The early end to this year’s rainy season has put the Kanto region at risk of a water shortage this summer, with record-low water levels reported Tuesday at dams along the Tone River, the government is warning.
Total water reserves at eight dams along the nation’s second-longest river stood at an all-time low of 232 million cu. meters for the date of July 9, or three-quarters of the average level, according to the land ministry.
The Meteorological Agency said the rainy season in the Kanto region ended Saturday, about 15 days earlier than usual.
In addition to the short rainy season, little rainfall in May is also affecting water levels.
In Kurihashi, Saitama Prefecture, where the river’s water observatory is located, rainfall in May remained noticeably low at only 46 mm, or about 40 percent of the average. June saw the level return to normal, but it was not enough to offset the losses in May, a land ministry official said.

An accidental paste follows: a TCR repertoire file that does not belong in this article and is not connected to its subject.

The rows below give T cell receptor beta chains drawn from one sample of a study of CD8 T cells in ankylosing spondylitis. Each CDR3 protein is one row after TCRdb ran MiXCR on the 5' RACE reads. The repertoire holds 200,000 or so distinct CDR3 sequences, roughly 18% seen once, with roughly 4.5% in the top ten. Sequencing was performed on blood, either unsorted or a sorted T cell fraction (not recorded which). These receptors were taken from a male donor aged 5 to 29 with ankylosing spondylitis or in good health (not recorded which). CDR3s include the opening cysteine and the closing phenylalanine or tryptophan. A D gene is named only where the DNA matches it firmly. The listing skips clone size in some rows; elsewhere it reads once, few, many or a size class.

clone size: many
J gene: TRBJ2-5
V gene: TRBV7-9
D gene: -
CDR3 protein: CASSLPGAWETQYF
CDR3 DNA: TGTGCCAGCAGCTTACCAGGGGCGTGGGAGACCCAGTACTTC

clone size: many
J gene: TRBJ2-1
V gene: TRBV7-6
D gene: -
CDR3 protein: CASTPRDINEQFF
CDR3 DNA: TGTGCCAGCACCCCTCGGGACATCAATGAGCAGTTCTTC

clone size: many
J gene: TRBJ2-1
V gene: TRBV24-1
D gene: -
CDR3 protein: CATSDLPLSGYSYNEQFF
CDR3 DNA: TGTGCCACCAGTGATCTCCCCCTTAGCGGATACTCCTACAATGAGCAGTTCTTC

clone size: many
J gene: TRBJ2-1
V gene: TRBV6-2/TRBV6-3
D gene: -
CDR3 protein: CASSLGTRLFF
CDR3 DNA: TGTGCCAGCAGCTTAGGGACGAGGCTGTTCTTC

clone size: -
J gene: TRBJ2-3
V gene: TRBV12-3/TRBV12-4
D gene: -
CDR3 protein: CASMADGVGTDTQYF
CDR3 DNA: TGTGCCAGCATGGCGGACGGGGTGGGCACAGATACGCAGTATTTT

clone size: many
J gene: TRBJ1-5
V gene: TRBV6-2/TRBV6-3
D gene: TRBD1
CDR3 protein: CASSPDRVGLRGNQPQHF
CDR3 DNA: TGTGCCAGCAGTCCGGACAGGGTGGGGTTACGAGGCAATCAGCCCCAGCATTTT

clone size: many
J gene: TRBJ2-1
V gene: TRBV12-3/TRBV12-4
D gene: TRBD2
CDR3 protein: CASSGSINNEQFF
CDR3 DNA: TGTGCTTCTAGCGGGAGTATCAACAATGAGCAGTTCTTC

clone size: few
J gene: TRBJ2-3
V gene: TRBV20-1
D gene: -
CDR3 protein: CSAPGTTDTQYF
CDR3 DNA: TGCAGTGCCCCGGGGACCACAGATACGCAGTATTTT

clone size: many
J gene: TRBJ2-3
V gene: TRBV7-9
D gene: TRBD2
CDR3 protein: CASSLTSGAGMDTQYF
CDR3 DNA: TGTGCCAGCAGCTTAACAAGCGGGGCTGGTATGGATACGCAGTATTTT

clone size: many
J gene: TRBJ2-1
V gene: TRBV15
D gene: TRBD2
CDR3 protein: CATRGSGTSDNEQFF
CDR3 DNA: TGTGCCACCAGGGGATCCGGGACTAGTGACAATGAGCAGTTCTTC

Since the annual rice planting season is largely finished, the ministry official expressed guarded optimism that demand will be lighter for agricultural use of water, but warned the scorching heat might lead to a rise in household use.
Dams along the Tone River serve as a vital source of water for people living in six Kanto prefectures: Tokyo, Chiba, Saitama, Gunma, Tochigi and Ibaraki.
2,594 heatstroke victims
In the first week of July through Sunday, 2,594 people were taken to hospitals nationwide due to heatstroke and three died, the Fire and Disaster Management Agency said in a preliminary report released Tuesday.
The figure was 3.6 times more than the 729 marked in the last week of June.
The sharp increase was the result of heat waves that struck nationwide as the annual rainy season ended. Temperatures topped 35 degrees in many parts of the country over the weekend.
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